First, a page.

The breakthrough ProActiv process technology, which can be fitted onto all DEK printers, enables the industry's smallest components to be printed alongside its largest and most complex, using a conventional printing process and a single thickness stencil. It does this by energizing the paste that is in contact with or in very close proximity to the squeegee blade. This "shear thinning" process renders the paste more compliant so that it is ready to print immediately, and enhances the bond between the solder particles while increasing their density within the stencil apertures, providing manufacturers with better aperture fill.
|The business end of ProActiv is special squeegee. |
By making the paste more cohesive, ProActiv also facilitates its release onto the board rather than sticking to the aperture walls, improving print quality and paste release. All of these factors combine to allow electronics manufacturers to reduce aperture ratios considerably while increasing the thickness of the stencils they can use.
When he heard about ProActiv, Steve had no doubts whatsoever that this was the answer to his problems. "When I understood that we would be able to use a thicker stencil on our DEK Europa printer while reducing aperture sizes, I knew immediately that ProActiv was perfect for this specific board, allowing us to print everything in one online process, using one single-thickness stencil". Indeed, he was delighted to find that, by DEK designing the right aperture sizes in a 5 thou stencil, he was able to lay down enough solder paste for the QFP, while maintaining the control and precision work necessary to handle the tiny BGAs. All in one pass, in a drop-in process.
By using ProActiv, Hansatech has significantly cut the time needed to manufacture this board, while eliminating the expensive offline manual printing process — a result that is worth celebrating, as Steve explains: "This has given us greater control over the entire process, and as a direct consequence, our quality has improved — the print is flat and consistent, and the features are impressively well-defined, across the PCB, and throughout the print run — in fact, ProActiv has helped us manufacture some of the best-looking products we have seen".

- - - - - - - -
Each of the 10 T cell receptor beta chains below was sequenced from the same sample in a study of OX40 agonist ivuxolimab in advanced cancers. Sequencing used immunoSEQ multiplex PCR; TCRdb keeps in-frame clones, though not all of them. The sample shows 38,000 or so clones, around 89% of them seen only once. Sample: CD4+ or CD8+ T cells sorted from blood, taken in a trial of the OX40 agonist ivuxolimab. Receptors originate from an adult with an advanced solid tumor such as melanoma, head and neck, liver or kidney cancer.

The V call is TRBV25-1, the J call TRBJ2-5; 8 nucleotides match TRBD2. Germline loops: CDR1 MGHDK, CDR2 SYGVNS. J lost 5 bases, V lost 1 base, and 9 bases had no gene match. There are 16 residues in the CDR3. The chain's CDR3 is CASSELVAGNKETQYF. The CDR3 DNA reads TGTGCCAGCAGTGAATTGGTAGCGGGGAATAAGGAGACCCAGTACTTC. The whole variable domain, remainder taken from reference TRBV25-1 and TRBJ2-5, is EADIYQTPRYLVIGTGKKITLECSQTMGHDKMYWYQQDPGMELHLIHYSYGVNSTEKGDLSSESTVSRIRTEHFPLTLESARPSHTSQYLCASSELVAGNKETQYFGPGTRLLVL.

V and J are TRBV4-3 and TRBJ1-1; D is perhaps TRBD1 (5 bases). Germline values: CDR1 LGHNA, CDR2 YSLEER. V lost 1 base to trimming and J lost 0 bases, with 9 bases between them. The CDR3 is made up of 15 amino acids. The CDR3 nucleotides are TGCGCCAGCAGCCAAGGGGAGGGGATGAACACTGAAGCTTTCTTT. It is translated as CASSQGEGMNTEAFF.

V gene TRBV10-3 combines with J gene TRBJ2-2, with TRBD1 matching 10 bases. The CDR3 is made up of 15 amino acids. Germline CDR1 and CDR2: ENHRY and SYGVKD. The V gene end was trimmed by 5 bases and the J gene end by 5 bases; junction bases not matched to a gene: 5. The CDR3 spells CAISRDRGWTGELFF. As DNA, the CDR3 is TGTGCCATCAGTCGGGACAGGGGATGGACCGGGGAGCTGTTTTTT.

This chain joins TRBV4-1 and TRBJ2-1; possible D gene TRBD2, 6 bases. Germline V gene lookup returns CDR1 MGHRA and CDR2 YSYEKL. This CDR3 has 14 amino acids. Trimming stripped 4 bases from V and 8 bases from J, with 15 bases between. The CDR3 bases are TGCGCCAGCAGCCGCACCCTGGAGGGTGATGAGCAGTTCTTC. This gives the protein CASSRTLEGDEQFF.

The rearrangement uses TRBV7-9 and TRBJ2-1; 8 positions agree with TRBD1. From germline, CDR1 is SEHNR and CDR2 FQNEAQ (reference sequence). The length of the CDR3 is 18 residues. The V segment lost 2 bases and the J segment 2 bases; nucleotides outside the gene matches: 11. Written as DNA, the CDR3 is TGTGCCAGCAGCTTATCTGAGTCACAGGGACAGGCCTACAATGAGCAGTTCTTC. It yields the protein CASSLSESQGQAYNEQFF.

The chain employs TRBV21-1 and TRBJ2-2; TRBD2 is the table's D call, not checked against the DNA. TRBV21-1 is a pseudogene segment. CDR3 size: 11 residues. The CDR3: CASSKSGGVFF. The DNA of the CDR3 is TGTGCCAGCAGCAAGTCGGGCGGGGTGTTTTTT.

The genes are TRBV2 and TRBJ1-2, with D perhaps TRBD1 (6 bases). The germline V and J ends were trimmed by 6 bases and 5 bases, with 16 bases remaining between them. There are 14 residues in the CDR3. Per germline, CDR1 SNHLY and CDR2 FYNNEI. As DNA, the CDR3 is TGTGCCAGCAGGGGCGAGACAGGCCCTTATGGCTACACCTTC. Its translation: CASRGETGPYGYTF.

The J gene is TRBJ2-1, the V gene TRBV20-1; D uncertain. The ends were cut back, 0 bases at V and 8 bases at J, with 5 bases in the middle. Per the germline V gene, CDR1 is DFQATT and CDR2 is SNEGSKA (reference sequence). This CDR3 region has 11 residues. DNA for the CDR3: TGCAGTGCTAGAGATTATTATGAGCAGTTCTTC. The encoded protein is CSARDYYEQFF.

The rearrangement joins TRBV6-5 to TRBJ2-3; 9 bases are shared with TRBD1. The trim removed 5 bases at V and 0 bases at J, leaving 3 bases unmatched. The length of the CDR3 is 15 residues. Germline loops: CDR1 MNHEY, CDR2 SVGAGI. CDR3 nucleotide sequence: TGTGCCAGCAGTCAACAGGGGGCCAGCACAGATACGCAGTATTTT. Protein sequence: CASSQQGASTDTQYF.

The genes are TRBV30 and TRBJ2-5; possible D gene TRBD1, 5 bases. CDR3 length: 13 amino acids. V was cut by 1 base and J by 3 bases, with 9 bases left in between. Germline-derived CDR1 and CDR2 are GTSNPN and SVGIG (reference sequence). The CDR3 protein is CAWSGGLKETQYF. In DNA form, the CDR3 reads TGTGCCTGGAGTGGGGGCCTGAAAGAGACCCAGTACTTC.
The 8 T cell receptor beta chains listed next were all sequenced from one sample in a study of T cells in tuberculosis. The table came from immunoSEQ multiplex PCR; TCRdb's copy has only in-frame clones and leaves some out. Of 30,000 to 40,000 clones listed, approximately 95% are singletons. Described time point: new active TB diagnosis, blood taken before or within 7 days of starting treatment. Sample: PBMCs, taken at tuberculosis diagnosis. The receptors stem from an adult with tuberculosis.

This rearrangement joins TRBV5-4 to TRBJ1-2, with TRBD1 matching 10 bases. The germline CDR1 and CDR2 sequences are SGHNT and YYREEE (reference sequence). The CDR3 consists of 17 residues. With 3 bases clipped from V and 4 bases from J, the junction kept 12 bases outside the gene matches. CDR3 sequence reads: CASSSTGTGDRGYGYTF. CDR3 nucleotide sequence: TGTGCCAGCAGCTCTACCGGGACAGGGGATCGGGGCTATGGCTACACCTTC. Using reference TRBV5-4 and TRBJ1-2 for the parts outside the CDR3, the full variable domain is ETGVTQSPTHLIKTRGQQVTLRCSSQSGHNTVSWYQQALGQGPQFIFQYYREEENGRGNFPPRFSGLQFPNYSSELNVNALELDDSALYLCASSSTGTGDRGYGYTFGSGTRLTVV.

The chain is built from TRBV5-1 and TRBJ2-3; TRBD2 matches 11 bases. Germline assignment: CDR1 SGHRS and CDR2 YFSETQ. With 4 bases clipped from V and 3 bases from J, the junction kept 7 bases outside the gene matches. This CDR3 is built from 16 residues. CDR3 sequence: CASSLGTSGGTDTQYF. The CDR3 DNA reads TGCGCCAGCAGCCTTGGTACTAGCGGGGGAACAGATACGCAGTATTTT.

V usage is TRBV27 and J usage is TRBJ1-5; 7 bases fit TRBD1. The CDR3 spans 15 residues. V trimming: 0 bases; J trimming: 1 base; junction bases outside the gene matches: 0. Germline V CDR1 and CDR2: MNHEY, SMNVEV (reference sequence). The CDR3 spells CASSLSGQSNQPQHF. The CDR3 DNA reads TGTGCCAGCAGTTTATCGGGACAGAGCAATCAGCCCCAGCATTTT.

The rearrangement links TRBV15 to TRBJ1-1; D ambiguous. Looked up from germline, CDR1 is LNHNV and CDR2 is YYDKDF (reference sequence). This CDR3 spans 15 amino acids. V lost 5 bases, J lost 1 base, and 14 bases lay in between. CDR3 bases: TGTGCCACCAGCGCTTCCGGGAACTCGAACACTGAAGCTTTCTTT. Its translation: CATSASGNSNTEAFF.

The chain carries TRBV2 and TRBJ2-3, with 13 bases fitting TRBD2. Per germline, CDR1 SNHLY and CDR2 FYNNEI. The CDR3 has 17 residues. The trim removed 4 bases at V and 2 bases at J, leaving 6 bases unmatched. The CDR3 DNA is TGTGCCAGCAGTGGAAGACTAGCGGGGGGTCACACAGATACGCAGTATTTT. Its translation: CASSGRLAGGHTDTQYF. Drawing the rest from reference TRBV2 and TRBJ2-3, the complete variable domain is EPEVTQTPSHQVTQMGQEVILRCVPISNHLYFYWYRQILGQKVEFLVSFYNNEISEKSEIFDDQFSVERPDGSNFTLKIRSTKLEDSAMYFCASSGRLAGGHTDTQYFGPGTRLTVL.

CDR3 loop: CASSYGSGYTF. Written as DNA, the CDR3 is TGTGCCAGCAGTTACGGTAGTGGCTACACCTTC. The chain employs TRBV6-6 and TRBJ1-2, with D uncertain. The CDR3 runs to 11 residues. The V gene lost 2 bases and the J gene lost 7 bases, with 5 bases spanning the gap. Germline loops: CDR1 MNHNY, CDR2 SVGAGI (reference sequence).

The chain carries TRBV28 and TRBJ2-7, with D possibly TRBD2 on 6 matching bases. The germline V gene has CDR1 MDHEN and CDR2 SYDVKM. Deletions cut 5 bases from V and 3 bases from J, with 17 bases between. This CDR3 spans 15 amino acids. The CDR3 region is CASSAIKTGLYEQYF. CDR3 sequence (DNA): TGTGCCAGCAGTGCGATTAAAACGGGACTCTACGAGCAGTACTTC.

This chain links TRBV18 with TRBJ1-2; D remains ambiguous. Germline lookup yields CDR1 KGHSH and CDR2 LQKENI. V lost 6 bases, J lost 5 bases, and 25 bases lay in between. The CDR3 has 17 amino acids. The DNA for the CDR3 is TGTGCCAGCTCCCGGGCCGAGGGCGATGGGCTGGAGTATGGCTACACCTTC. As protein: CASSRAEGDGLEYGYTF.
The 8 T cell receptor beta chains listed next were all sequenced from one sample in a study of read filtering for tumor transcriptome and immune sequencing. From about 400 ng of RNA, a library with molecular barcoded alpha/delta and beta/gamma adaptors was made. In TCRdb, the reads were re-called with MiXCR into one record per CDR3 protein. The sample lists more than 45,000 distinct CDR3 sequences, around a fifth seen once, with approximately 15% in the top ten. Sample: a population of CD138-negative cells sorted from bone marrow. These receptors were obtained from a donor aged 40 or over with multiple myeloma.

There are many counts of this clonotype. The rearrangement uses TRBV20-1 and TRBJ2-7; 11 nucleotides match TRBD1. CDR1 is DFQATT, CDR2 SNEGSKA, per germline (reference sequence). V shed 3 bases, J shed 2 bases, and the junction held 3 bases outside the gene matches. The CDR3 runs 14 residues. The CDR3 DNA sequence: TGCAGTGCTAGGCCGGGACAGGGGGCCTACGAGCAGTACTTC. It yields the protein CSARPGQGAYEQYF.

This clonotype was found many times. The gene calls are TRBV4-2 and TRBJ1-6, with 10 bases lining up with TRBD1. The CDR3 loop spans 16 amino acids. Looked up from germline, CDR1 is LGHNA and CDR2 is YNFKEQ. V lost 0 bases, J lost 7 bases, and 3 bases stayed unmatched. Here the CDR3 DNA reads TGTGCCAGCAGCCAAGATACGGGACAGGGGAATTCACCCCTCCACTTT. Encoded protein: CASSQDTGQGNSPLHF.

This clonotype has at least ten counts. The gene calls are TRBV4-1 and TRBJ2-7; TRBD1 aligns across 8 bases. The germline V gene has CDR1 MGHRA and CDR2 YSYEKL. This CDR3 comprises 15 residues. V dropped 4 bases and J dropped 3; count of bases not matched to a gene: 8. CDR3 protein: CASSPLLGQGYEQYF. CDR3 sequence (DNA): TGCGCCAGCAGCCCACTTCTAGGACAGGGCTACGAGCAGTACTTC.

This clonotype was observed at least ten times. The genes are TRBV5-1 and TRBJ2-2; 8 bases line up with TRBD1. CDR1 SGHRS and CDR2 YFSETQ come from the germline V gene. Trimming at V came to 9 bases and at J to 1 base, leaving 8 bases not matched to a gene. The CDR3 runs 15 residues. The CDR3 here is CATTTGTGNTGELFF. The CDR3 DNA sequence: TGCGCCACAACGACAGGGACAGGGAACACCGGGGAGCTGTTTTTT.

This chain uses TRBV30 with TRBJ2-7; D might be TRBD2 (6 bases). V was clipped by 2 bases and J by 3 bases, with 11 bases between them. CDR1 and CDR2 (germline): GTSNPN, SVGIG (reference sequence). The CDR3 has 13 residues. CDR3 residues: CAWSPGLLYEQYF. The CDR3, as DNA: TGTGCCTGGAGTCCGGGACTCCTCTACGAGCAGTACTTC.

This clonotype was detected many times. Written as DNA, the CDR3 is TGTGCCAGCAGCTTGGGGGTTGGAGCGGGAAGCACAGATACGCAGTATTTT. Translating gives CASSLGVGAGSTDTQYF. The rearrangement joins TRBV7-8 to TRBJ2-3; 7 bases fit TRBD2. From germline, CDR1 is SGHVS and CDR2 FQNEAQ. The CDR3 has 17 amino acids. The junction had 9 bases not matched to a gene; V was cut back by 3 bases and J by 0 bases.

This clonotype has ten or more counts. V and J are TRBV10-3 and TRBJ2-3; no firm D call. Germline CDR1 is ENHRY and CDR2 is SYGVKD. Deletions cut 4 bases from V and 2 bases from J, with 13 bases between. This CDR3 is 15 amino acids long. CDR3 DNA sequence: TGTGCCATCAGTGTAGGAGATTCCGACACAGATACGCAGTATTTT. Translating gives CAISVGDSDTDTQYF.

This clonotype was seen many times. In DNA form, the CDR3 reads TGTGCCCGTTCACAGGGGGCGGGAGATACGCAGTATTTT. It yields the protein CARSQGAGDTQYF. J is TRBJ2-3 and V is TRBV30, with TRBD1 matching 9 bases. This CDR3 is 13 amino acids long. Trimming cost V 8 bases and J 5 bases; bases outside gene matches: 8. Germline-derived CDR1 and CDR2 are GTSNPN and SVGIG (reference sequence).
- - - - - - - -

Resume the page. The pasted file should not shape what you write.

As Hansatech's confidence in product quality grew, and Steve's team learned to trust the process, they were able to increase their cycle speeds, with excellent results: "Almost from the outset, our throughputs and efficiencies improved no end, so we benefited in terms of time and costs right from the start," he says.
Increased quality leads to better yields, less rework and a host of other benefits that go straight to the bottom line of any business. Another cost benefit has come in the shape of reduced stencil maintenance, as Steve points out: "It is clear, just from watching the squeegees, that ProActiv handles the paste very nicely. The paste is print-ready right from the start, and it just falls off the squeegee, so every sweep is clean — the stencils require less cleaning as the paste seems to move better, and paste release is much improved. Our manufacturing environment tends to be high mix and low volume so we never wear out our stencils, but given the way it works, it's easy to imagine that ProActiv could be instrumental in extending stencil life in a higher volume production environment," he says.
While ProActiv's many advantages have been so dramatically proven, there are some added benefits that are key to a forward-thinking EMS provider, as Steve underlines: "ProActiv gives Hansatech a significantly wider process window, and this is invaluable as it allows us to go out with confidence to our clients and take on much more difficult boards, extending our business offerings considerably."
So just as DEK is using ProActiv to rewrite the rules of electronics stencil printing, ProActiv is enabling electronics manufacturers all over the world to revolutionize their processes and rewrite their own rules about what they can achieve for their ever more complex and demanding industry. All of this with a drop-in technology that takes half a day to install. Simple, easy-to-use and a revolution in the making, ProActiv delivers unprecedented paste transfer efficiencies and a stable process that significantly increases quality, yield and throughput while reducing production costs substantially.
Contact: DEK, 1785 Winnetka Circle, Rolling Meadows, IL 60008 847-368-1155 Web: http://www.dek.com or http://www.hansatechems.com